So the combination of PV and CSP provides the best way to decarbonize the process, offering both power and heat with solar energy.
“In Reverse Osmosis you practically have to run 24 hours a day. The cheapest way to provide clean electricity for that during the day is PV. But what do you do after sunset? Where do you get electricity? What is sometimes seen in the desalination market is they then just take it from the grid and say, look it is totally renewable, but this is not true of course because the grid is not 100% renewable,” he said.
“You will need solar electricity for all the night hours for the desalination process and industrial heat for the noxious brine treatment. So during the night the CSP storage provides the energy from the CSP field to the power block.”
Desalination brine concentrate is not allowed to be discharged back into sea water in an increasing number of jurisdictions. Tightening pollution regulations require that desalination plants must have zero liquid discharge (ZLD). Desalination plants are required to evaporate all the water out to crystallize the brine minerals.
“And then to crystallize these liquids you can only do it with a lot of heat, so this is a very nice sweet spot for us,” he commented. “Because we can provide clean solar for not just RO, but also for emerging desalination technologies like Forward Osmosis (FO) with or without ZLD or simply add a solar-powered ZLD facility to existing Reverse Osmosis desalination plants.” (The resulting brine concentrate also has market value as it contains minerals with industrial uses.)
In traditional desalination plants, followed by zero liquid discharge treatment, the electricity generation to run Reverse Osmosis desalination and the heat generation to crystalize the minerals is very polluting as the heat and electricity uses fossil fuels.
All of these desalination plus ZLD technologies require heat and power in different combinations. The pure RO process needs a lot of electricity 24/7. Add ZLD and you need both electricity and heat. With Forward Osmosis (emerging) you need a lot of heat but relatively little electricity and combining FO + ZLD you need a little electricity but even more heat. So this solar heat and power solution for 100% solar-powered desalination and brine treatment would seem like a sure bet in today’s decarbonizing world.
The Valley of Death – financial support to go commercial
However, like many innovators in clean energy technologies, HELIOVIS has to fight hard to get industry-scale investment following successful research-level demonstration. Many nations invest in clean tech research, but tend to fund innovation only up to pre-commercial demonstration. The HELIOtube pre-commercial demo plant in Spain, for example, was funded by the European Commission in the competitive Horizon 2020 scheme.
But nascent technologies need financial support even more, following success of a demo plant – to enable the ramp-up to commercial production. Between research and commercial success lies “The Valley of Death” – a scarcity of the industrial investment needed immediately after successful demo scale projects, to get to commercial viability.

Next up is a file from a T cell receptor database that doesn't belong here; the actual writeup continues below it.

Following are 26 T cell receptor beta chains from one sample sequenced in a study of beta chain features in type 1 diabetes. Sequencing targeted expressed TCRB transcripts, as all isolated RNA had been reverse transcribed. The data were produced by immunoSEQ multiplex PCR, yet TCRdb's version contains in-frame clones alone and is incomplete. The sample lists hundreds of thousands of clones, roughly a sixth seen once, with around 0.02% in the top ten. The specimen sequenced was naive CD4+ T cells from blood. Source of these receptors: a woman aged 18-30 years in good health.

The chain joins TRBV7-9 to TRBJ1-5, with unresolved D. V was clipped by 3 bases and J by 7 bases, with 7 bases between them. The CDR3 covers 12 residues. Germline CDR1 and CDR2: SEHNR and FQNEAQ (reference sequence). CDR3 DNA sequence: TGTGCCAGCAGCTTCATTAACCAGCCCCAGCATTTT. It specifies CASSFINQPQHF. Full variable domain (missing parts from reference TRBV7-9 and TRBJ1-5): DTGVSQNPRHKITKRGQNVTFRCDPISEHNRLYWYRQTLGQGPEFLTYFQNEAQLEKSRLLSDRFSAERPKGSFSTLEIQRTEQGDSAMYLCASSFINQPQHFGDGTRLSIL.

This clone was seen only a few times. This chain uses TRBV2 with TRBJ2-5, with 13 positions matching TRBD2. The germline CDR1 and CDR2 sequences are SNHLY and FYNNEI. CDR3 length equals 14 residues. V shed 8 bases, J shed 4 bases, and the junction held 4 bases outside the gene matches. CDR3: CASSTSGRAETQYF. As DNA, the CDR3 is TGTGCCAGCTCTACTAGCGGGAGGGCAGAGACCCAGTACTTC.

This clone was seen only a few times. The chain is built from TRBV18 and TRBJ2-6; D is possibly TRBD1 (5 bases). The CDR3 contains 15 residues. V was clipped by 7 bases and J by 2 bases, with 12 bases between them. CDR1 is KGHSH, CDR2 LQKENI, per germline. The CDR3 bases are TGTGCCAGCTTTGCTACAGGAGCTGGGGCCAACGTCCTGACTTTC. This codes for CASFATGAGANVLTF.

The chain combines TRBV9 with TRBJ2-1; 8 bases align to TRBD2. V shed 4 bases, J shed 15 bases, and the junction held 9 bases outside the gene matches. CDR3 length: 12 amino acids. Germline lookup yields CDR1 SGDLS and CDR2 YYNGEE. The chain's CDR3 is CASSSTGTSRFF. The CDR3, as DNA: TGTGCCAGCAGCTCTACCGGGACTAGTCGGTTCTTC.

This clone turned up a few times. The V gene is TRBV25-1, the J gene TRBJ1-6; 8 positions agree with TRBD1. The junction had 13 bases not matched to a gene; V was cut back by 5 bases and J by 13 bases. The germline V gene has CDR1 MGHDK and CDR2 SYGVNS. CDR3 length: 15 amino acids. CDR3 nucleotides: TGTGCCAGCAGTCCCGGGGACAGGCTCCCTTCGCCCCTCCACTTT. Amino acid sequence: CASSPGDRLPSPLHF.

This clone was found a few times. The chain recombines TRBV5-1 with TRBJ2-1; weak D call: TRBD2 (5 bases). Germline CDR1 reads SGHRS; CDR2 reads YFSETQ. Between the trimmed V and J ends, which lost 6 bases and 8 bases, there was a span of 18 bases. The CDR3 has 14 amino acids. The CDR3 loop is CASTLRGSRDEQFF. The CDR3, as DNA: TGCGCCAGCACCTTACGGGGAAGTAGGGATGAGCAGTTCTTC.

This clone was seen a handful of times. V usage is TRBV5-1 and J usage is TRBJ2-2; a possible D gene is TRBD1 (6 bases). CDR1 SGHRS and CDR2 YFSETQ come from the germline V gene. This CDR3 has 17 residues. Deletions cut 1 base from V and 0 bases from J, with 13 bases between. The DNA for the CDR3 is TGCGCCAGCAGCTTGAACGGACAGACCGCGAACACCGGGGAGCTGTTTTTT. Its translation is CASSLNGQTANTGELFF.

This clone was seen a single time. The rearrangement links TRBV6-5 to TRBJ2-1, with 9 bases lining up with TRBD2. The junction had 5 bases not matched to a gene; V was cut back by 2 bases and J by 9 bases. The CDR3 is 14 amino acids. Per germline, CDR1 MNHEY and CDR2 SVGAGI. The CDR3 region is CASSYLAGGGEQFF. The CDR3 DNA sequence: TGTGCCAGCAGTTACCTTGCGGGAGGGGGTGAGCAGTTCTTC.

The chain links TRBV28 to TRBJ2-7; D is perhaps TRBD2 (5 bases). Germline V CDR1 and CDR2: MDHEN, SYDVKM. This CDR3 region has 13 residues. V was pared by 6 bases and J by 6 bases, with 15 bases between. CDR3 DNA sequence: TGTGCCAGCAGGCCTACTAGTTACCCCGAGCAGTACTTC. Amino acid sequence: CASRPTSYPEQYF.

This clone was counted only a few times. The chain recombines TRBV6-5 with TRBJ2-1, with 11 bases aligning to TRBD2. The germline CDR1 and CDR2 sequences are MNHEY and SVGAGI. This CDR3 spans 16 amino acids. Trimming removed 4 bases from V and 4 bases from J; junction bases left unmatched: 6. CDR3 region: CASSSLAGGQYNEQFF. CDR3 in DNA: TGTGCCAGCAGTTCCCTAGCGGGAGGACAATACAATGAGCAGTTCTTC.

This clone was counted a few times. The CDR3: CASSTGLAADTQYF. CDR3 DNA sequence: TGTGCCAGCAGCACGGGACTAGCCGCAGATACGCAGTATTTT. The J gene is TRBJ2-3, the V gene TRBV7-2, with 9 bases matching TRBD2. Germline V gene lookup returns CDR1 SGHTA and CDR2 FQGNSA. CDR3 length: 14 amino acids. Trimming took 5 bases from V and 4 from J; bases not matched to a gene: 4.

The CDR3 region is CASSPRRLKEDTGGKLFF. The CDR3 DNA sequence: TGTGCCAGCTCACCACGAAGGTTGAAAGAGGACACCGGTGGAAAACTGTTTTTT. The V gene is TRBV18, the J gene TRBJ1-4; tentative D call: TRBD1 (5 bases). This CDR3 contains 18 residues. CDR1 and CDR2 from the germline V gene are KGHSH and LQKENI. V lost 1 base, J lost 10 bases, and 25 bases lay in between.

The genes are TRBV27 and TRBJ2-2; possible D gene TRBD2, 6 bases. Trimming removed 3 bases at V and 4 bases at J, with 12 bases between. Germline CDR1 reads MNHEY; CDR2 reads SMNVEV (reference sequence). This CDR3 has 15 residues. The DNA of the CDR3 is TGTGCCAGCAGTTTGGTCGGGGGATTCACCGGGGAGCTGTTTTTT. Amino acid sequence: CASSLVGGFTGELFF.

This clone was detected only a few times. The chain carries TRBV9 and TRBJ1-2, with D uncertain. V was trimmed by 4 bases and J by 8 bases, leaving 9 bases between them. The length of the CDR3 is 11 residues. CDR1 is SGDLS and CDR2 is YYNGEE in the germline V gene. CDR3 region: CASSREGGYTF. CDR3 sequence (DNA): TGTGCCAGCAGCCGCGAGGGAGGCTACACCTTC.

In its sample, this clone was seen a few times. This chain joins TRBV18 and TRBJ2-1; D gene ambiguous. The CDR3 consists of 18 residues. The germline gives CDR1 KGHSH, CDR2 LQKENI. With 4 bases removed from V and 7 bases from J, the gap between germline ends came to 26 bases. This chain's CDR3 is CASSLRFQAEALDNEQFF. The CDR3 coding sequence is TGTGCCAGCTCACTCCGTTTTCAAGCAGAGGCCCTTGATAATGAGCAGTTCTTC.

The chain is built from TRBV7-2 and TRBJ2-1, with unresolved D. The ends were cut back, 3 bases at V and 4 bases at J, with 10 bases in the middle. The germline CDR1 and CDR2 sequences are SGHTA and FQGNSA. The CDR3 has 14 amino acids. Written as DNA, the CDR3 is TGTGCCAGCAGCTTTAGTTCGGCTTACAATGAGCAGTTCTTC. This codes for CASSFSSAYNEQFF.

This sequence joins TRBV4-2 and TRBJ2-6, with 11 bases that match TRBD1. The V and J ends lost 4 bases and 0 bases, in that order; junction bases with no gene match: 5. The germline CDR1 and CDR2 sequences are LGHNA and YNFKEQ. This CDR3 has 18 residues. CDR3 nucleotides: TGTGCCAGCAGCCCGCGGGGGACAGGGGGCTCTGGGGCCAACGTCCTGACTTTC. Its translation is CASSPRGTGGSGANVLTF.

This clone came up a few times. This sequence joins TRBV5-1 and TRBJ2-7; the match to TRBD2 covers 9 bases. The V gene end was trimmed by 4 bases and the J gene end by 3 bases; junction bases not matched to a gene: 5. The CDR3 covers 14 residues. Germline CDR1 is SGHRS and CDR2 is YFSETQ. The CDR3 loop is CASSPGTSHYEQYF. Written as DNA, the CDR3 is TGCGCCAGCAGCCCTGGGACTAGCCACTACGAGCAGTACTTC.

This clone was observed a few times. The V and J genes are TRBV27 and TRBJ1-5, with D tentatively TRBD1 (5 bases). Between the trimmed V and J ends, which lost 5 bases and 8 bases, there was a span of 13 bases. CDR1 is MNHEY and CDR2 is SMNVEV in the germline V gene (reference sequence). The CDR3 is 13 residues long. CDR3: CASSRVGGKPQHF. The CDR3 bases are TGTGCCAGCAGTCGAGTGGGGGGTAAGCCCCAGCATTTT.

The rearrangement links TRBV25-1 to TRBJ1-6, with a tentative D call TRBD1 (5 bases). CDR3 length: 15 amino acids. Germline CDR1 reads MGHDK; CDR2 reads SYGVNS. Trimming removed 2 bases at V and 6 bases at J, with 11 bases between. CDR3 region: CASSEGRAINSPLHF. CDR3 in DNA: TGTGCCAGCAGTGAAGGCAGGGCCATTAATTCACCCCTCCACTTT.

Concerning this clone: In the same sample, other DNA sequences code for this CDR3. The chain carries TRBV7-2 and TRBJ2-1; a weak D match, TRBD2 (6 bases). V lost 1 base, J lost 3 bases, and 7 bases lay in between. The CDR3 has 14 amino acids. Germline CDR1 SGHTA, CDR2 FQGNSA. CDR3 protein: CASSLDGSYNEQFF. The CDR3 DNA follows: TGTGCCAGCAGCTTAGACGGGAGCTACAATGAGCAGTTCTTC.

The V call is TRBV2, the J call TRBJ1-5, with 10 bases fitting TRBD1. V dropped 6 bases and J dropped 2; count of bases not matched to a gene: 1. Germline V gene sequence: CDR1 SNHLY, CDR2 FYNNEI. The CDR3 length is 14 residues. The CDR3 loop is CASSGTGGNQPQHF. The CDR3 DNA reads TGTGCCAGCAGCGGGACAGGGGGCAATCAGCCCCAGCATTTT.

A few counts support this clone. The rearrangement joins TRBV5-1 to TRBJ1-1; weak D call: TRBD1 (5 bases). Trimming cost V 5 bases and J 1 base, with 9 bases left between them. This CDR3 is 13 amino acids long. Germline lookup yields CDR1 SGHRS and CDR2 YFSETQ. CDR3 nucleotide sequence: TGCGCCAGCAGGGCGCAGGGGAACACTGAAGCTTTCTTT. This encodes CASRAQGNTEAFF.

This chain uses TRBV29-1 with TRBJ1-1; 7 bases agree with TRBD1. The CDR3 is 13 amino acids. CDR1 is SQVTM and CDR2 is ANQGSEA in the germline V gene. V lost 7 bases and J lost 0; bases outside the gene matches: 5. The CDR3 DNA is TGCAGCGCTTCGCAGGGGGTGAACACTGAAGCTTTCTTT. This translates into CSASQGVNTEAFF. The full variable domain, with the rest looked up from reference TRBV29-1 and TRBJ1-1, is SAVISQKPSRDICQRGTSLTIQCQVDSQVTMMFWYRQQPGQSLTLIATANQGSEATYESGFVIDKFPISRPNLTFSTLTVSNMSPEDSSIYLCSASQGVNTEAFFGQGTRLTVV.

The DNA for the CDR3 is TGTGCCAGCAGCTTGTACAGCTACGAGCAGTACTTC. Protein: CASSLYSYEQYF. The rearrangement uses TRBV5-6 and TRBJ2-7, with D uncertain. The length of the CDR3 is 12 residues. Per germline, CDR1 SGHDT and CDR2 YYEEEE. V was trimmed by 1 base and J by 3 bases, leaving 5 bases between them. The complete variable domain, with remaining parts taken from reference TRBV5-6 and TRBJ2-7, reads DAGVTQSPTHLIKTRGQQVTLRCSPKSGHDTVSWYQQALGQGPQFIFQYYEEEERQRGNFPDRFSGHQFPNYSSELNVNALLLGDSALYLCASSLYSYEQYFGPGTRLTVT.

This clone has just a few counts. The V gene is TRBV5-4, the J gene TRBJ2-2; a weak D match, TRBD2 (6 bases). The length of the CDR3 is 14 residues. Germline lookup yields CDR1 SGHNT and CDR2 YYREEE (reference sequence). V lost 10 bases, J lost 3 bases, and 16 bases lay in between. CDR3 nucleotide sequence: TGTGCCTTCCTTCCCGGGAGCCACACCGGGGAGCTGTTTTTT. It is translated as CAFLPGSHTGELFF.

No “hand-made” first sample used in a demo can be sold commercially. Big commercial suppliers of factory production of high tech material combinations like those incorporated within the HELIOtube cannot profitably sell to small startups because the assembly line runs are too small. One or two runs of the plastic and mirror film would be uneconomic for suppliers. So manufacturers need policies that support this investment on their part in helping birth new technologies.
And it is not only these potential first commercial manufacturers that need policy support to enable clean tech to replace fossil fuel technologies like desalination and brine treatment. But also financiers. When HELIOVIS showed investors the demo plant they have run successfully in Spain for two years, they said they would rather need to see a ten-year full scale solar field in the desert, or at least full insurance coverage. And that is the big challenge.
Even so-called green banks sometimes behave like regular banks, rather than bridging the treacherous abyss between taxpayer-funded research and commercial sales.
“But when we went to the green banks, like the European investment Bank or the Asian Infrastructure Investment Bank, for larger scale funding, they shrugged and said ‘Well, we are a bank, so we are heavily regulated. We need to see bankability,” Krendlesberger said, pointing out the “Valley of Death” conundrum: “But if I can show you bankability, why do I need a special institution like a green bank when I can go to any commercial bank?”
The VC world is similarly blinkered when it comes to climate investment. Necessity may be the mother of invention, and climate destabilization is providing that necessity, but green tech investors don’t appear to be any more aware of the practical issues in mass production of real world clean energy technologies.
“Among the professional investors who say we are green tech investors; they literally always require first sales. So they also require revenue first. And this is ridiculous. You either have significant turnover with a decent power plant or zero. And if I have turnover, I don’t need expensive equity; I can go to my bank and get project financing,” he pointed out.
VC attention seems diverted instead by the (literally) “shiny objects” like big data, artificial intelligence software that require less physical infrastructure. As Krendlesberger noted wryly: “But you can’t feed the world with smartphone apps!”